Monday, December 27, 2010

The Clink



The expression “the clink” for jail derives from a notorious prison in Southwark England.

The prison, nicknamed the Clink Prison or The Clink for short, eventually gave that name to the area.  It functioned from 1151 until 1780 and was built and owned by the Bishop of Winchester, that person usually being the Chancellor, or the Treasurer, of the King. The prison functioned both as a general prison by virtue of his royal appointments and court functions, and as part of his responsibility for the keeping of the peace of the manor.

The Clink was possibly the oldest men's prison and probably the oldest women's prison in England, women being confined there from 1246. It was used for the detention of religious non-conformists (both Protestant and Catholic), depending upon which faith was in control.

The prison fell into disuse after the English Civil War (1642-1651), though it was described in 1761 as being "a very dismal hole where debtors are sometimes confined, but little used". The Clink was burned down during riots in 1780 and never rebuilt.

Shakespeare is recorded as visiting his friend there.

The name of the prison has given rise to a general expression of being “in the clink”, meaning being in prison. It is believed that the term “The Clink” derives from either the sound made by the prison's metal doors as they closed, or to the rattle of the chains the prisoners wore (I would have though the latter, otherwise it might more accurately have been called “The Clang”).

Today there is a warehouse on the site of the old prison with a Clink Museum in the basement, still containing the cells, torture devices and other mementos of its horrific past. It is located on Clink Street.


There are some other interesting aspects associated with the name and the area.

Liberties:

From the early days, England had various administrative areas:

• The basic area was the Hundred The origin of the term is not clear, it may have meant the area of land required to provide one hundred men under arms, or containing one hundred homesteads, or sufficient land to provide for one hundred families, or simply a small area that was one hundredth of a larger area. It was introduced by the Saxons between 613 and 1017, had an elder who was in charge and a meeting hall where the men of the Hundred discussed and determined local issues, administered justice and conducted trials.

• Some larger and more populous Hundred were divided into Half Hundreds.

• All Hundreds were divided into Tithings, which contained ten households.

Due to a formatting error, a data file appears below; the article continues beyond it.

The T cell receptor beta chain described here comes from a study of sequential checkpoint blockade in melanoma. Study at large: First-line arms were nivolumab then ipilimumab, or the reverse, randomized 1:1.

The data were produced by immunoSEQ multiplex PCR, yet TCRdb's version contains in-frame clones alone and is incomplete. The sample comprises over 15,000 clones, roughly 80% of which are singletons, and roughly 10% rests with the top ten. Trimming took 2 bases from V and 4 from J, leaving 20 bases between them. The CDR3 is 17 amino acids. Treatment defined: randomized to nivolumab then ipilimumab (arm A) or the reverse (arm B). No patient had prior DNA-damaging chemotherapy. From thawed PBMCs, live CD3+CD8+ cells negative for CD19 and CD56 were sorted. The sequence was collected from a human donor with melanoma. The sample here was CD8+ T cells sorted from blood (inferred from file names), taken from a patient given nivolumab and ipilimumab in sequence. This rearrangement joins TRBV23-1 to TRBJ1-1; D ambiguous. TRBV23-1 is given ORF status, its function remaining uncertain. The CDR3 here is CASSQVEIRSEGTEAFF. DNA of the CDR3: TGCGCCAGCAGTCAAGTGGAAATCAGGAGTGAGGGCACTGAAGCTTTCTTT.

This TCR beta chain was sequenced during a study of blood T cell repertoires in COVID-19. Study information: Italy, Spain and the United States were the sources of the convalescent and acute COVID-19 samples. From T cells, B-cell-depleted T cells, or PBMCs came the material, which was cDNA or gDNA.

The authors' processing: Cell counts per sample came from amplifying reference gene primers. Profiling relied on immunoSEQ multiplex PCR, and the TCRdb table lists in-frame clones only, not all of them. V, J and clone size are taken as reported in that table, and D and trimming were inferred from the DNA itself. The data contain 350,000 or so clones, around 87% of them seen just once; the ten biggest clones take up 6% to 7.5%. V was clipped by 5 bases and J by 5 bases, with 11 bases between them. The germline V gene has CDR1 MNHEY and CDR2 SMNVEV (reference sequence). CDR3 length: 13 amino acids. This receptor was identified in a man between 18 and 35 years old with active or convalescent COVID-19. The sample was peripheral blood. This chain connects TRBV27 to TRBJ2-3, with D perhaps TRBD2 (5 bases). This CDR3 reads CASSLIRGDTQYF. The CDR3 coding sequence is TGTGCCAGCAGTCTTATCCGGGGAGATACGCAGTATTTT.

• The basic unit of land was called the hide, which was enough land to support one family. It varied in size from 6 to 12 hectares, depending on the quality and fertility of the land.

• Above the Hundred was the area known as a Shire, under the control of a royally appointed official who was charged with keeping the peace, collecting rents and generally keeping order. Known as the Reeve, he was the chief officer and steward, under the king, of the area and the overseer of the manor for the local Lord. . The office of Reeve, also known as the Shire Reeve, has given rise to the later office of Sheriff.

• Boroughs were areas with self governing townships.

• Later, areas of counties and parishes developed, although Hundreds existed simultaneously with counties for many years. Hundreds remained used to define parliamentary constituencies until 1885. Whether Hundreds were under the jurisdiction of the Crown via the Sheriff or privately administered through the appointment of a steward, their main function remained the administration of law and the keeping of the peace. The Hundred courts met each few weeks, conducted trials and administered the frankpledge system whereby groups within the Hundred had to produce a man suspected of a crime, otherwise the whole group would be fined. The frankpledge system lasted until the 15th century when constables operating under justices of the peace took over, however the courts continued until 1867 when County Courts were established.

To make things more complicated, there were also areas known as Liberties. . Originating in the Middle Ages, a liberty was an area in which the Monarch’s right to receive income was revoked and where land was held by a mesne lord, that is, one who had vassals who held land from him, but who was himself the vassal of a higher lord.

A Liberty was usually known by the name of the area, such as (by way of example) the Liberty of Westminster, sometimes shortened to Westminster Liberty.